Over 1 million water bottles are sold worldwide every minute. This figure was revealed in a report titled “Global Bottled Water Industry: A Review of Impacts and Trends,” published on 16 March 2023 by the United Nations University Institute for Water, Environment and Health (UNU-INWEH). “The rise in bottled water consumption reflects decades of limited progress in and many failures of public water supply systems,” said Kaveh Madani, the new director of UNU-INWEH, in a statement regarding the report’s release.
The rise of bottled water consumption
According to the UNU-INWEH report, 350 billion litres of bottled water were sold globally in 2021. This market, valued at nearly 270 billion US dollars, has seen one of the world’s fastest growth rates, rising by 73 per cent during the ten years up to 2021. Since 2021, the market has seen a compound annual growth rate of 5.2 per cent, and it is projected to reach $500 billion by 2025–2030, with an even higher growth rate amounting to around 7 per cent.
From the report, it emerged that the United States, China, and Indonesia are the world’s largest consumers of bottled water, with their markets being worth approximately $64 billion, $50 billion, and $22 billion respectively. These countries represent almost 40 per cent of the global volume.
What is driving this growth?
According to the report, local and multinational companies play a significant role in the sector, with more than 70 per cent of bottled water being produced in situ and transported on a regional scale. A mere 12 major corporations – including PepsiCo, Coca-Cola, and Nestlé – account for 37.8 per cent of the global market, with smaller companies taking up a 62.2 per cent share.
According to the UNU-INWEH report, the growth of this market varies across high-income countries and mid and low-income ones. Health and taste concerns, marketing, and convenience are the primary market drivers in the Global North. Instead, the use of bottled water is associated with low tap water quality and frequently unreliable public water supply systems in mid and low-income nations.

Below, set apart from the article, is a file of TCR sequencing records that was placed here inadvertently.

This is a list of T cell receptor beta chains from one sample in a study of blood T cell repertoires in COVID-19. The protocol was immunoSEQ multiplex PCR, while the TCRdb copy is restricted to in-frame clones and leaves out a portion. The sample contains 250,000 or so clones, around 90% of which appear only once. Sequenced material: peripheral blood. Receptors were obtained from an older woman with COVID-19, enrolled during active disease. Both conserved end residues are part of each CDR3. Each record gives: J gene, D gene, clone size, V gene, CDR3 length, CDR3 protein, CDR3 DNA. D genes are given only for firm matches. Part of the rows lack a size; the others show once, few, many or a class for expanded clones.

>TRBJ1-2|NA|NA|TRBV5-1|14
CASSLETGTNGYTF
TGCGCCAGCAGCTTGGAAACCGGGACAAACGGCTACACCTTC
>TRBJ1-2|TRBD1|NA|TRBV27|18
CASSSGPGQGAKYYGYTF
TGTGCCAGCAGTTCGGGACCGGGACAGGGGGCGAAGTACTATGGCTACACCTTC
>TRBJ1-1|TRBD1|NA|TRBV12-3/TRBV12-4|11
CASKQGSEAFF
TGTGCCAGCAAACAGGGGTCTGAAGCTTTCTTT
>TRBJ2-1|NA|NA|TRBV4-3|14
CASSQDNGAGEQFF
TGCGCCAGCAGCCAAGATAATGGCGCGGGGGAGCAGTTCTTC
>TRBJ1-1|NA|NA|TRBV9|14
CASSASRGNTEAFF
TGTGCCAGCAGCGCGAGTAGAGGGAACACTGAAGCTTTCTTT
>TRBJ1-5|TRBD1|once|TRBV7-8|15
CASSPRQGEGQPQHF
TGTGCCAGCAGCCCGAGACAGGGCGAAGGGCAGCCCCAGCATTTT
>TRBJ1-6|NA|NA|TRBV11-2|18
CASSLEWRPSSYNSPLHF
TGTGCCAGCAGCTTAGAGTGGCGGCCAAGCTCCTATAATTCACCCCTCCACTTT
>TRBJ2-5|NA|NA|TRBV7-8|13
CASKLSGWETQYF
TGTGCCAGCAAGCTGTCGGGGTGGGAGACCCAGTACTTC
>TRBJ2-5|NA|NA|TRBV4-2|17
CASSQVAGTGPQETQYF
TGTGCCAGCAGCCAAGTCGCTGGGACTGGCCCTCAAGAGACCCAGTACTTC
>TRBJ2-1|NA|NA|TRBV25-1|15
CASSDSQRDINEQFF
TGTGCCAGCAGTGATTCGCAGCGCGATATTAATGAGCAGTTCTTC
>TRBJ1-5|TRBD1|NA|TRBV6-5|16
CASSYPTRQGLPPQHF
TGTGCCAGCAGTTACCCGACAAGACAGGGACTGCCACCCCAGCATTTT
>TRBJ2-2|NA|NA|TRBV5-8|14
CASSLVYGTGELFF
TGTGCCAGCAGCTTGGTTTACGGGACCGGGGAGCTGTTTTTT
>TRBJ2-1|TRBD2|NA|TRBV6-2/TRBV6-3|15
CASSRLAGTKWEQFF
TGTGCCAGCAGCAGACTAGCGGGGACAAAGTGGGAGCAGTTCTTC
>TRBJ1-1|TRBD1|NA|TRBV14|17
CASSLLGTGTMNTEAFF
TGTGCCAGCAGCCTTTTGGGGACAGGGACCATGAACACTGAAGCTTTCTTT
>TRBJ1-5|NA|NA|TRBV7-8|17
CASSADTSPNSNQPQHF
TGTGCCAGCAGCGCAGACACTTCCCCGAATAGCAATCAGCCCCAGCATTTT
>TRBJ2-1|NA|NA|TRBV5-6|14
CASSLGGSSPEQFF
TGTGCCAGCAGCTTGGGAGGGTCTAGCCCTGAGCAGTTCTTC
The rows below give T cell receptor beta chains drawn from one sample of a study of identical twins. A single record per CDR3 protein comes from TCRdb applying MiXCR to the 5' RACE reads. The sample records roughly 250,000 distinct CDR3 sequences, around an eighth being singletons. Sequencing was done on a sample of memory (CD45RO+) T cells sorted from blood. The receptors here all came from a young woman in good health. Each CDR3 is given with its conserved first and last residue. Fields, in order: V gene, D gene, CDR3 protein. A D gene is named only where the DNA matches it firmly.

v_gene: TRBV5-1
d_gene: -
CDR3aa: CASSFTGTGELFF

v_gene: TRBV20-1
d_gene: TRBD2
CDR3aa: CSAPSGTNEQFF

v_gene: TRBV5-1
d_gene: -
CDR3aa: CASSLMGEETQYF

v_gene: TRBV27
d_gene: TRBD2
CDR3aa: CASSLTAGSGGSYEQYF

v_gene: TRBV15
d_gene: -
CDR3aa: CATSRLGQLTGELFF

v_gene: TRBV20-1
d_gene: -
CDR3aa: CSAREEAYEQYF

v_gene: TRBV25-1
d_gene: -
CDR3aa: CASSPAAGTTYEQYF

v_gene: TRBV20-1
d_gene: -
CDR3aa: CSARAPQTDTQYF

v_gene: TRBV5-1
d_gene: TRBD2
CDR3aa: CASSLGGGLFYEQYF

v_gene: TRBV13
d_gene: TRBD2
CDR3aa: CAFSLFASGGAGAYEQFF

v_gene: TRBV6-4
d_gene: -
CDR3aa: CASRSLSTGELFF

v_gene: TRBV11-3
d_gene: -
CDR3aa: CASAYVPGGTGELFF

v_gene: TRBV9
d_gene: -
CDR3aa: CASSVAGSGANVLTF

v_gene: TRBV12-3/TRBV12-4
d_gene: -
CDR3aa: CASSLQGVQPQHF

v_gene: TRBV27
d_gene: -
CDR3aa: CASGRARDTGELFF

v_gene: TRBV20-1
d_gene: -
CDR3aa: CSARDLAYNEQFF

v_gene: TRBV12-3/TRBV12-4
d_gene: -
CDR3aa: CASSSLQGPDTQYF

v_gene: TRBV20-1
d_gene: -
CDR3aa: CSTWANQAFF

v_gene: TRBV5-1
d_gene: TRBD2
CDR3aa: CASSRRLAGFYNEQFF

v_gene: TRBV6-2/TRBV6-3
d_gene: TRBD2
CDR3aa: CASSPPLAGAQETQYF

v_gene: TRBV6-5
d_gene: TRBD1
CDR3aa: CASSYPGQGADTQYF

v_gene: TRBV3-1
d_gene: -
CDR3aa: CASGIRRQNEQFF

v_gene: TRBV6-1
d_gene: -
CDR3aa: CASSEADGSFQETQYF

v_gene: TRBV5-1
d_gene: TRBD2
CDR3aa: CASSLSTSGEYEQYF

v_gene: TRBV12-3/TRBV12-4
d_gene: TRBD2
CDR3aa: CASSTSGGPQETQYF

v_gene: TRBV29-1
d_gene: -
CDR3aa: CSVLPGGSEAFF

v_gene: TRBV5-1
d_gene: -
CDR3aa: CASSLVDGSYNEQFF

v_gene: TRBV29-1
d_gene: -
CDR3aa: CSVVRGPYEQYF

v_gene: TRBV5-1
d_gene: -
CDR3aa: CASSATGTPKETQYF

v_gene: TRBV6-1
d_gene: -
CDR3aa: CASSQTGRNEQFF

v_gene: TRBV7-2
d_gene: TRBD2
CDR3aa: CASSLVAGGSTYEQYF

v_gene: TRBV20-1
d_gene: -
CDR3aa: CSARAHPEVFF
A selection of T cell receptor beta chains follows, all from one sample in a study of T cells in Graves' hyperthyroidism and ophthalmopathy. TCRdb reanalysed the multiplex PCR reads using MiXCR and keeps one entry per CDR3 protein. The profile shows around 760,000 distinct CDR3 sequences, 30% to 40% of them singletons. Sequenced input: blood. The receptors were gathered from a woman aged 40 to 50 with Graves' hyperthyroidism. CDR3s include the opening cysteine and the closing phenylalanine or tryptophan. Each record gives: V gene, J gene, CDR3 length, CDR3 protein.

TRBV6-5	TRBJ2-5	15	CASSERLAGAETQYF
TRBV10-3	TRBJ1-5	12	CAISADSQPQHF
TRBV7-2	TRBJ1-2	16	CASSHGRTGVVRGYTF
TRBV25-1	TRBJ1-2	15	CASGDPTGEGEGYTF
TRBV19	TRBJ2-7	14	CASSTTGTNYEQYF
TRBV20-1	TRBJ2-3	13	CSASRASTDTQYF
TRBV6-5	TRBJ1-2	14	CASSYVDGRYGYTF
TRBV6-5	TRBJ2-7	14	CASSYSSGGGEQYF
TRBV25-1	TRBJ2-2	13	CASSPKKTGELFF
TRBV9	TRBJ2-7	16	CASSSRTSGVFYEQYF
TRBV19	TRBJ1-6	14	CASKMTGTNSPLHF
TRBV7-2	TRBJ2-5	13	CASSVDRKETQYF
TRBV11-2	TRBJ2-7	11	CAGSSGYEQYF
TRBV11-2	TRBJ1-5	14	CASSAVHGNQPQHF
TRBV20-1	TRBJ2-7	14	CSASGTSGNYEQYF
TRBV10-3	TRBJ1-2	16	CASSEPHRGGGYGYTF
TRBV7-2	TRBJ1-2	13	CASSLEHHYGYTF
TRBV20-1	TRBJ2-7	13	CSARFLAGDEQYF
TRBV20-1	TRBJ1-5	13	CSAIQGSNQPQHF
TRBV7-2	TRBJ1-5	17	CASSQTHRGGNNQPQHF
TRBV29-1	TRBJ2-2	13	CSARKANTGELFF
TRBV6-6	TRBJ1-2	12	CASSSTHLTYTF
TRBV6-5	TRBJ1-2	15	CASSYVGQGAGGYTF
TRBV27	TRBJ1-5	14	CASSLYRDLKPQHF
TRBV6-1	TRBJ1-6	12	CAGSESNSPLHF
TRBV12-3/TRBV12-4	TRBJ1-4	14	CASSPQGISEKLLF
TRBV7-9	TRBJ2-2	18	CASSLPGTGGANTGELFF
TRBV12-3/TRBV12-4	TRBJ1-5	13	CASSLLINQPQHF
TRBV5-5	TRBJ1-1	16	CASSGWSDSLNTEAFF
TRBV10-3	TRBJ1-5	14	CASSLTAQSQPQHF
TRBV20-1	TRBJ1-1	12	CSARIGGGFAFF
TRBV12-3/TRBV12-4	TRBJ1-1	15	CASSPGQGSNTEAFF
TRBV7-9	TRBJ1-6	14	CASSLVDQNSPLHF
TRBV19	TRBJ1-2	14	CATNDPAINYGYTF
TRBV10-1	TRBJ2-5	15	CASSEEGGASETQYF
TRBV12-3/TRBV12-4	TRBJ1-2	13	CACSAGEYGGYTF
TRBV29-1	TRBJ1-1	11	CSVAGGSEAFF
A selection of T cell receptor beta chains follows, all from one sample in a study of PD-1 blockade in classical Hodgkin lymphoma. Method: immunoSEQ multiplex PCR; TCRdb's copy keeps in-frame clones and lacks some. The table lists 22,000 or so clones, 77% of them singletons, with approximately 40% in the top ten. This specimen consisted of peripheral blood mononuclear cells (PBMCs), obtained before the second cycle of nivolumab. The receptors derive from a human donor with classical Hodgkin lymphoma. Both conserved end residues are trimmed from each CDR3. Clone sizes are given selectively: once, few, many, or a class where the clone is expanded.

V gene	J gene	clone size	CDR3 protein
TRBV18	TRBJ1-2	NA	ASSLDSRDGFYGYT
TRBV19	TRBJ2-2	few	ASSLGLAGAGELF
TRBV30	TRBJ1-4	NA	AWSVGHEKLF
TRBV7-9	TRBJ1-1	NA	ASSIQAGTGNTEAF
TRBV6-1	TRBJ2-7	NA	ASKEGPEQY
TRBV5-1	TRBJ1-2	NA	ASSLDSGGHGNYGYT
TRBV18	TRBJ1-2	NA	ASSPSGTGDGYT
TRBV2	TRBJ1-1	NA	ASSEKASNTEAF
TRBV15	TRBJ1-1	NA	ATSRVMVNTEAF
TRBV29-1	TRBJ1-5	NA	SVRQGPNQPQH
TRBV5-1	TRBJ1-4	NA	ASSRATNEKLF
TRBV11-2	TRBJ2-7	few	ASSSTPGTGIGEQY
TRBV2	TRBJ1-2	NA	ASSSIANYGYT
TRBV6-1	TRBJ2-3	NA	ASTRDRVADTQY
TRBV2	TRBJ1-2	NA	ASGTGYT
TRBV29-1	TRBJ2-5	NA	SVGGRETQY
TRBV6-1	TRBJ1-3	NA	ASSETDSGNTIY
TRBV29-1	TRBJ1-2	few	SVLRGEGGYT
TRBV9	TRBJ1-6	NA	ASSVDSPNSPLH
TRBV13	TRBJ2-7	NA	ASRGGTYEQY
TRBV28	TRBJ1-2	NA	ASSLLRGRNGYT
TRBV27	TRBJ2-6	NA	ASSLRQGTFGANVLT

Is bottled water actually safer?
The report highlighted the lack of strict controls on the quality of bottled water. “Bottled water is generally not nearly as well-regulated and is tested less frequently and for fewer parameters. Strict water quality standards for tap water are rarely applied to bottled water, and even if such analyses are carried out, the results seldom make it to the public domain,” said Vladimir Smakhtin, the report’s co-author and former director of UNU-INWEH.
The UNU-INWEH report also contains reported cases of bottled water contamination from peer-reviewed journals on academic databases. These data contrast the widespread notion that this kind of water is unquestionably safe.“This review constitutes strong evidence against the misleading perception that bottled water is an unquestionably safe drinking water source,” said UNU-INWEH researcher and lead author Zeineb Bouhlel.
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